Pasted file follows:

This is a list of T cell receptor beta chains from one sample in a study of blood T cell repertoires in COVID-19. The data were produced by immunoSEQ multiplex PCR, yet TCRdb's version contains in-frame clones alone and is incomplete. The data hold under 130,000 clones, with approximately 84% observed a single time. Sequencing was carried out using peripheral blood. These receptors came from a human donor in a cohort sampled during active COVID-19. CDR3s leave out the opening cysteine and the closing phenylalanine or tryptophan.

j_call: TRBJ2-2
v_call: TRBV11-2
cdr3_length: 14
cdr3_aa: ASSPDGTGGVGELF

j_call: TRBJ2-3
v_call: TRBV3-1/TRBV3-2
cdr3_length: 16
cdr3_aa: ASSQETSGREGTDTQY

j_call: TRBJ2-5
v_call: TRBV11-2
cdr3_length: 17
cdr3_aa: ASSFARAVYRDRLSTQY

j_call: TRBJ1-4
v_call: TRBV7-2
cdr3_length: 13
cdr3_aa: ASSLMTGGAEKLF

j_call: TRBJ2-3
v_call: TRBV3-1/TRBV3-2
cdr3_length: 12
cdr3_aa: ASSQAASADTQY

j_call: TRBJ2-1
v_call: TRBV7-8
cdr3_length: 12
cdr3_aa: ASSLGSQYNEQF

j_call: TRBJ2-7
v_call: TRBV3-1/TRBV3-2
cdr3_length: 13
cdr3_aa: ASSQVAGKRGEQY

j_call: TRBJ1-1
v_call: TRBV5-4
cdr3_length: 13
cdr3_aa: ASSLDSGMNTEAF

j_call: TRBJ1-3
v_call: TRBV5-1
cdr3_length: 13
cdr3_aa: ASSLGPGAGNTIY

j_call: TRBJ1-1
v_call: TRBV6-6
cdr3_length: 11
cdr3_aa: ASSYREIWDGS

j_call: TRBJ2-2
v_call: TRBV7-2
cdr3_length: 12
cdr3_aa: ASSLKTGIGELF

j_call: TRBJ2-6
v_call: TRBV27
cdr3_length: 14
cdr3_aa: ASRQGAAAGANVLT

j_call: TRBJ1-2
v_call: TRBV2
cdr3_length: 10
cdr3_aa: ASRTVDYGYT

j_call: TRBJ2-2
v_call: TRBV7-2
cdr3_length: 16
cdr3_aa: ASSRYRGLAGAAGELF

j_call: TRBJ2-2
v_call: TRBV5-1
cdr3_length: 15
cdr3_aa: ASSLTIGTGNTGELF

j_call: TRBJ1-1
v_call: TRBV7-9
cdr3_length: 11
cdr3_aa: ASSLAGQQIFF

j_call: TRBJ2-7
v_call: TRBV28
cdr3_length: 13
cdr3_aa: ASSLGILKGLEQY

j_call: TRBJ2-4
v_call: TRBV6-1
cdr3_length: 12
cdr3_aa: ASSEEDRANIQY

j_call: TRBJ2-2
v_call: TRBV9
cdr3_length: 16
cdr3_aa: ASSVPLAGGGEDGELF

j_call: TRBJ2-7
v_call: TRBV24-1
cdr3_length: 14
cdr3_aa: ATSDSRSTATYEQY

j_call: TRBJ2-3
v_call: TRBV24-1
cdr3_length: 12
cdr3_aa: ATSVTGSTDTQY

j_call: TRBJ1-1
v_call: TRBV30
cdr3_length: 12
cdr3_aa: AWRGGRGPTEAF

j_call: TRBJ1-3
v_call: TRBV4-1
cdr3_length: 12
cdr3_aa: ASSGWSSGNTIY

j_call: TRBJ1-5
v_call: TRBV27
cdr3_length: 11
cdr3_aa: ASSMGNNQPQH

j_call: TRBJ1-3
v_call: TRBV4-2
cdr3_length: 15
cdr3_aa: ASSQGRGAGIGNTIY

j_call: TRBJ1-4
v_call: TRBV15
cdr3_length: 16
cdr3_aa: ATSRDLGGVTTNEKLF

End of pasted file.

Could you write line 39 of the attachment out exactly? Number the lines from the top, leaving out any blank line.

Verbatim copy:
v_call: TRBV6-6